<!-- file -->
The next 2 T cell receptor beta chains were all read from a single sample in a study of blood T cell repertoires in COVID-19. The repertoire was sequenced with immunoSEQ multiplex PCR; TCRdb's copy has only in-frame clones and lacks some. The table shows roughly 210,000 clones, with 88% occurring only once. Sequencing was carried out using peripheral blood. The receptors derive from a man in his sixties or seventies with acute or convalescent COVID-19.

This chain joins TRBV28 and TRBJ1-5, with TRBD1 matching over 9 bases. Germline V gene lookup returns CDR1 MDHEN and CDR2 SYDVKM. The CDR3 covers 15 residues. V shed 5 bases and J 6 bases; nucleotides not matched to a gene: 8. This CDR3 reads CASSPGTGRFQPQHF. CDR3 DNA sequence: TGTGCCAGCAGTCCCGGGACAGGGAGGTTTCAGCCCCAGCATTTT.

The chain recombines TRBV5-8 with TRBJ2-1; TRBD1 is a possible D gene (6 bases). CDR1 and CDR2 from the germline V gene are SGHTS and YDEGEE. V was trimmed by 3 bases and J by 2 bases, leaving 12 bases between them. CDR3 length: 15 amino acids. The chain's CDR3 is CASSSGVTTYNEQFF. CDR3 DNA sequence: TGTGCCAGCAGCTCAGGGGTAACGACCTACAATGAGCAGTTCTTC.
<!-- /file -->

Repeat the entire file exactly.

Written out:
The next 2 T cell receptor beta chains were all read from a single sample in a study of blood T cell repertoires in COVID-19. The repertoire was sequenced with immunoSEQ multiplex PCR; TCRdb's copy has only in-frame clones and lacks some. The table shows roughly 210,000 clones, with 88% occurring only once. Sequencing was carried out using peripheral blood. The receptors derive from a man in his sixties or seventies with acute or convalescent COVID-19.

This chain joins TRBV28 and TRBJ1-5, with TRBD1 matching over 9 bases. Germline V gene lookup returns CDR1 MDHEN and CDR2 SYDVKM. The CDR3 covers 15 residues. V shed 5 bases and J 6 bases; nucleotides not matched to a gene: 8. This CDR3 reads CASSPGTGRFQPQHF. CDR3 DNA sequence: TGTGCCAGCAGTCCCGGGACAGGGAGGTTTCAGCCCCAGCATTTT.

The chain recombines TRBV5-8 with TRBJ2-1; TRBD1 is a possible D gene (6 bases). CDR1 and CDR2 from the germline V gene are SGHTS and YDEGEE. V was trimmed by 3 bases and J by 2 bases, leaving 12 bases between them. CDR3 length: 15 amino acids. The chain's CDR3 is CASSSGVTTYNEQFF. CDR3 DNA sequence: TGTGCCAGCAGCTCAGGGGTAACGACCTACAATGAGCAGTTCTTC.